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Background: Siamese land snail is the single shell snail which has become widespread very quickly in Thailand and other parts of the world. It is considered to be a pest by most farmers since it destroys parts of plants such as leaves, vegetables and fruit by consuming them and leaving behind the line of sticky mucus over the plants. This mucus is believed to be the snail’s defense mechanism, such as lubricant, for wound healing as well as a response against the snail’s predators. That the land snail releases mucus in response to the predator has been hypothesized, however, screening for protease inhibitor has still not substantiated this. On the basis of the prevailing assumptions, through biochemical, and biophysical isolation we investigated the proteinase inhibitor functions of the protein from the mucus of the Siamese land snail.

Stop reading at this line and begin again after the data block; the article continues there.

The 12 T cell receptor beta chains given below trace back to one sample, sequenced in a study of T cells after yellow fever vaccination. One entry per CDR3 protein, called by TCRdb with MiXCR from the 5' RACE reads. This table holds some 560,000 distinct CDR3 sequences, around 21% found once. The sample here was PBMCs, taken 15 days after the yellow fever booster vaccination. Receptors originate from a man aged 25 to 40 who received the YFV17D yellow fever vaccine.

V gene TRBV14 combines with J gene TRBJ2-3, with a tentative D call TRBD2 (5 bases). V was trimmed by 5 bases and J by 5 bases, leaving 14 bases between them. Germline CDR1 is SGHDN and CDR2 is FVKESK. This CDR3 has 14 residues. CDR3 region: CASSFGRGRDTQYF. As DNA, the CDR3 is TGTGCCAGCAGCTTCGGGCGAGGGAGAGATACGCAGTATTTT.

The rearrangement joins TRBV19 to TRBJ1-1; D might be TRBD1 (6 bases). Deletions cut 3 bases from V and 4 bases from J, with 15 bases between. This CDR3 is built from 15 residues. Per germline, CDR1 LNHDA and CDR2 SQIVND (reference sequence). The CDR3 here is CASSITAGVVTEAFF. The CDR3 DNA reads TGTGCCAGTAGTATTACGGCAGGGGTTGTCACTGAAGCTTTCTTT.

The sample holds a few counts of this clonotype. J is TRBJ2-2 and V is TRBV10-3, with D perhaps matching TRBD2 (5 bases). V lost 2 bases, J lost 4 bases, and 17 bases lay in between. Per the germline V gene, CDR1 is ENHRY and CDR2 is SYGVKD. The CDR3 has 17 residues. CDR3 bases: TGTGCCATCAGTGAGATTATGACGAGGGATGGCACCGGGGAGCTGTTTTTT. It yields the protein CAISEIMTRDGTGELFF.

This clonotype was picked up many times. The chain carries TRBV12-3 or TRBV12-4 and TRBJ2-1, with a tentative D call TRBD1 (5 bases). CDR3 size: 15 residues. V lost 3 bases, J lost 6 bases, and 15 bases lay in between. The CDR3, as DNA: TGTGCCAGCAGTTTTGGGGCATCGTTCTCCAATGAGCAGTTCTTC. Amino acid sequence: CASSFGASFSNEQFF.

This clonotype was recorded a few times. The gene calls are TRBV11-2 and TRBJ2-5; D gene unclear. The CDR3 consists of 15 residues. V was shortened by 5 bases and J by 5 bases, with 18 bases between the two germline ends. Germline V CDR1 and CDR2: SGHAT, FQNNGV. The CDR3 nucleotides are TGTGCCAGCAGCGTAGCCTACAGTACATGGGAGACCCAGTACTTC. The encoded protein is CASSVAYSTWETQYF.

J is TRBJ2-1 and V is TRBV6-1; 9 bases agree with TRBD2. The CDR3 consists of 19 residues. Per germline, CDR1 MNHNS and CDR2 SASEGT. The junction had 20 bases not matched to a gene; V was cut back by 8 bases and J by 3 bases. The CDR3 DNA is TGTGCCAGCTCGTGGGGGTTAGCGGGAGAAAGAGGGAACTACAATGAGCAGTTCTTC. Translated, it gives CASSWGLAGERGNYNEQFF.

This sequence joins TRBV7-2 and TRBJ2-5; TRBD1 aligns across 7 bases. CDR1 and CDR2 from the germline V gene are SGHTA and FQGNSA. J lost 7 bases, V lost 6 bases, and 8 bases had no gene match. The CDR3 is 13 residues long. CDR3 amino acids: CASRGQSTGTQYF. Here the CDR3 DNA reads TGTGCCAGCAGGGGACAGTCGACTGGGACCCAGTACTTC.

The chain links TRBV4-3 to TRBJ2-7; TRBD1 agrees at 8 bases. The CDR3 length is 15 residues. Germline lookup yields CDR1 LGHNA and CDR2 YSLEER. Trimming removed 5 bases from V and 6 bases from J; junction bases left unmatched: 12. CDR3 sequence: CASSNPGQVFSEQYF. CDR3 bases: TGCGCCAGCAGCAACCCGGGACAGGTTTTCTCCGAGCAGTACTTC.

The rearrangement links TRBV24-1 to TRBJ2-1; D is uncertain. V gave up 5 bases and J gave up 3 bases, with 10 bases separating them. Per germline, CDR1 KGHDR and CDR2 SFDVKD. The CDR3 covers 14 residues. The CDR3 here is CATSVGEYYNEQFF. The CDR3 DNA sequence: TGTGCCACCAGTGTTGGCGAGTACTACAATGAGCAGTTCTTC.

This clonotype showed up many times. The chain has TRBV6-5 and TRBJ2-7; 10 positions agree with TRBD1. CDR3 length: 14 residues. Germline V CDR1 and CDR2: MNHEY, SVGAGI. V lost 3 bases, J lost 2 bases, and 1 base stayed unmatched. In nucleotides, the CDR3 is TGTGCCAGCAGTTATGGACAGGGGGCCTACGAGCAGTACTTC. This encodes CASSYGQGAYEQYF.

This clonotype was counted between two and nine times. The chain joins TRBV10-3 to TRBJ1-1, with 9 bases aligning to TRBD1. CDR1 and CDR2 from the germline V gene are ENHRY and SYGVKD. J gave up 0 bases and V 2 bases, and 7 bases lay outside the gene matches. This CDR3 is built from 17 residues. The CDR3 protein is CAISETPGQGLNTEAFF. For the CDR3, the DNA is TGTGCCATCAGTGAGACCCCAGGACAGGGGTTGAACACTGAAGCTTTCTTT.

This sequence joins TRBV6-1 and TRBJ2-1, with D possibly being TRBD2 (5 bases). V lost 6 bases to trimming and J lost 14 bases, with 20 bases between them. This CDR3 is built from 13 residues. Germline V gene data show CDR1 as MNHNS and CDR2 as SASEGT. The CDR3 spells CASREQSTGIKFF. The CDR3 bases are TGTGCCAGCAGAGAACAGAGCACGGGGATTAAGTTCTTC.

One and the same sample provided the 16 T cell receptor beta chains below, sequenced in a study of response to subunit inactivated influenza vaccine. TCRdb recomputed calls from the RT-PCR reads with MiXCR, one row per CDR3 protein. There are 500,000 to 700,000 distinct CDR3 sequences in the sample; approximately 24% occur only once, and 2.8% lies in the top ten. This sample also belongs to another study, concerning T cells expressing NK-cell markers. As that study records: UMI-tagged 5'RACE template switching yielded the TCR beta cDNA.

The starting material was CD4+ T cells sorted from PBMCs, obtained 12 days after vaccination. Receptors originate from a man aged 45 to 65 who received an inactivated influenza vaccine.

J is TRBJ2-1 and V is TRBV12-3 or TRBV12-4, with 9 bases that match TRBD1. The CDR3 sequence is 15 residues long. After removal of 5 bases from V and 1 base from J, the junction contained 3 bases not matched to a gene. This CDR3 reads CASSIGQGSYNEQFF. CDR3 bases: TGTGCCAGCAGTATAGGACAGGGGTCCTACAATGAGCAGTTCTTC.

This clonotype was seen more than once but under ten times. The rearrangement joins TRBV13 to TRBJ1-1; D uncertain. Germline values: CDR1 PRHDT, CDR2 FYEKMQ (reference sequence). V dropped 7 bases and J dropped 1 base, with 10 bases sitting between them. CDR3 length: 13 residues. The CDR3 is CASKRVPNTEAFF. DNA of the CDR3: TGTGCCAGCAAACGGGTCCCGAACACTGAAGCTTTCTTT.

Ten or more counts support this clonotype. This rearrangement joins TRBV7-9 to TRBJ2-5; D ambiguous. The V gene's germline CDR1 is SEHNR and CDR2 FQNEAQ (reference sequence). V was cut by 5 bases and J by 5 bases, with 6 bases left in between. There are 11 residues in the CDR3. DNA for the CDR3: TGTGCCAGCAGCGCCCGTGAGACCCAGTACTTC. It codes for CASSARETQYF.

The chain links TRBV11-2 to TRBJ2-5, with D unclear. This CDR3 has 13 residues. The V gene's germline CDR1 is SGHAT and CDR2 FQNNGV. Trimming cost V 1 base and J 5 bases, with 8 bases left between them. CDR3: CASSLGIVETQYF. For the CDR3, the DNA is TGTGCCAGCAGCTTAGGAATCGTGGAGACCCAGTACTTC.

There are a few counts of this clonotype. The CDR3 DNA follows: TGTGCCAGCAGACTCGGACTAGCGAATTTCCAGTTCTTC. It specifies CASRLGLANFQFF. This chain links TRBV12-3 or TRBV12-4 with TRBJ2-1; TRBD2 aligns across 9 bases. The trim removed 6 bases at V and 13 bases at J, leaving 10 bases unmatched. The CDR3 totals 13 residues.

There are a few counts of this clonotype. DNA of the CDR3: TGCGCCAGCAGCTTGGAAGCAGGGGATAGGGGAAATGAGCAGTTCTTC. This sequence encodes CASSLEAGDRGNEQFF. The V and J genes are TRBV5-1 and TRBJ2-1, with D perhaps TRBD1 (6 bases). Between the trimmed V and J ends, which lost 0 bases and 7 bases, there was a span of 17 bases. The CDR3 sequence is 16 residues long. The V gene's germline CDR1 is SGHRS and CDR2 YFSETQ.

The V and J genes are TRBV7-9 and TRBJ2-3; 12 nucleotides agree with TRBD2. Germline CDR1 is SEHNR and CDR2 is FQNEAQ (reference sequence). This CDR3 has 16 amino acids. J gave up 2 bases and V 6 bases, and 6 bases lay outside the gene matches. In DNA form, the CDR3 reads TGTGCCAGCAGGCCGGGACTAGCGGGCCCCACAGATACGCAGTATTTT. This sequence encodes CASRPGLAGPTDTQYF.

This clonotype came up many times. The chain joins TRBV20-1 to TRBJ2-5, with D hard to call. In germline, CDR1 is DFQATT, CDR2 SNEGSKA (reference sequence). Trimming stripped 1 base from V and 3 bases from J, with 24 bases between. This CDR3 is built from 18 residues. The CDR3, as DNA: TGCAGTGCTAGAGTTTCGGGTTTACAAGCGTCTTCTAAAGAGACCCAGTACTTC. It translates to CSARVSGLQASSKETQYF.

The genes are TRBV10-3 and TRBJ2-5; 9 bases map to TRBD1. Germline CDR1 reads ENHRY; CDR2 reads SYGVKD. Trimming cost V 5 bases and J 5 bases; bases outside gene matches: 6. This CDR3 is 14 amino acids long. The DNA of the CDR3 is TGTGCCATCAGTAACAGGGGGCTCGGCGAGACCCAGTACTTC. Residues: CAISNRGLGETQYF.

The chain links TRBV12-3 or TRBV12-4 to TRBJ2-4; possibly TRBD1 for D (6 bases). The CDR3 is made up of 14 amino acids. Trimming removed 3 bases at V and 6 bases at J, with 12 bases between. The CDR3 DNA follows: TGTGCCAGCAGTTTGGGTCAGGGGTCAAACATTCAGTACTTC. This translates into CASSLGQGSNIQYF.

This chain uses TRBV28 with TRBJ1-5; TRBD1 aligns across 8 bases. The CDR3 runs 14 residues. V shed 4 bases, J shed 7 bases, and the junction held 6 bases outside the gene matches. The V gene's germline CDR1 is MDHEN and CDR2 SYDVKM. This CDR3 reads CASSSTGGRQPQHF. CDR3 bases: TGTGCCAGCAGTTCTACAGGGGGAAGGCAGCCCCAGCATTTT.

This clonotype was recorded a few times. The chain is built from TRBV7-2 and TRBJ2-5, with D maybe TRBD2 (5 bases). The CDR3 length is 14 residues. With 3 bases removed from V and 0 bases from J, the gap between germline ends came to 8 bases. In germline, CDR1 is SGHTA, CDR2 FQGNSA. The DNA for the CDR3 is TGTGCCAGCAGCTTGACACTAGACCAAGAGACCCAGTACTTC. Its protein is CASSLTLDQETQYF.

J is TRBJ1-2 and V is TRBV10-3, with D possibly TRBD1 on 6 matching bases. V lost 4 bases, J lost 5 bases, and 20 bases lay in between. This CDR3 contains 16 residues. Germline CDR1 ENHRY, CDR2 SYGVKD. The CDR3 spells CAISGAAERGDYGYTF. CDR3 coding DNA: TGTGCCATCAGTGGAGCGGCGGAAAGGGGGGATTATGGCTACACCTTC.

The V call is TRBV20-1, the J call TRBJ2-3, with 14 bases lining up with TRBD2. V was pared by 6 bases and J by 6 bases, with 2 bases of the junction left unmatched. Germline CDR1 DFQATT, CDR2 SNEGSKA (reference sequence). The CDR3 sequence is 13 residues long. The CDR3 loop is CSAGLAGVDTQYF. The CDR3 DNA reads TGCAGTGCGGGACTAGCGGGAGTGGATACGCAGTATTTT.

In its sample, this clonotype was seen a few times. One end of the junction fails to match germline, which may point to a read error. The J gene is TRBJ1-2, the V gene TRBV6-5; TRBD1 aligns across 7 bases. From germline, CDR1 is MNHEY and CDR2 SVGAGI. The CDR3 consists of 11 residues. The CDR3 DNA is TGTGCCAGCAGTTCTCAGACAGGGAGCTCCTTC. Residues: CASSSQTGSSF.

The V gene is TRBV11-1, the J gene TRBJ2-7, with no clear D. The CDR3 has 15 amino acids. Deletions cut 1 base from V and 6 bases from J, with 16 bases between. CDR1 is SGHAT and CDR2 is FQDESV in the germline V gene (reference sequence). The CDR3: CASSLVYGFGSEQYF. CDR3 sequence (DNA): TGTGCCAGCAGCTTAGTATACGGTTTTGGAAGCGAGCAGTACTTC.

Objectives: This study aimed to find a potential protease inhibitor from the mucus of the local Northern Thailand land snail (Cryptozona siamensis) together with the biochemical characterization of its general properties.
Materials and methods: Land snail extract collected from Phayao Province, Thailand, was initially subjected to trypsin inhibitory activity assay using alzoalbumin as substrates. The detection of its inhibition activity was assessed by spectrophotometry. Additionally, the molecular size was observed by sodium dodecyl sulfate–polyacrylamide gel electrophoresis (SDS-PAGE).
Results: Land snail (Cryptozona siamensis) mucus contained serine protease inhibitory activity. The molecular size of the inhibitor was suspected to be about 10.5 kD. Interestingly, its inhibitory property was retained after heat inactivation at 100 ᵒC for 20 min.
Conclusion: A novel heat-tolerant serine protease inhibitor from acetone extraction of land snail mucus was characterized as a small peptide with tolerance to organic solvent (acetone) and high temperature, which could be used as a new peptide protease inhibitor targeting serine protease that may benefit to scientific and medical fields.
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Personal views expressed by the contributors in their articles are not necessarily those of the Journal of Associated Medical Sciences, Faculty of Associated Medical Sciences, Chiang Mai University.
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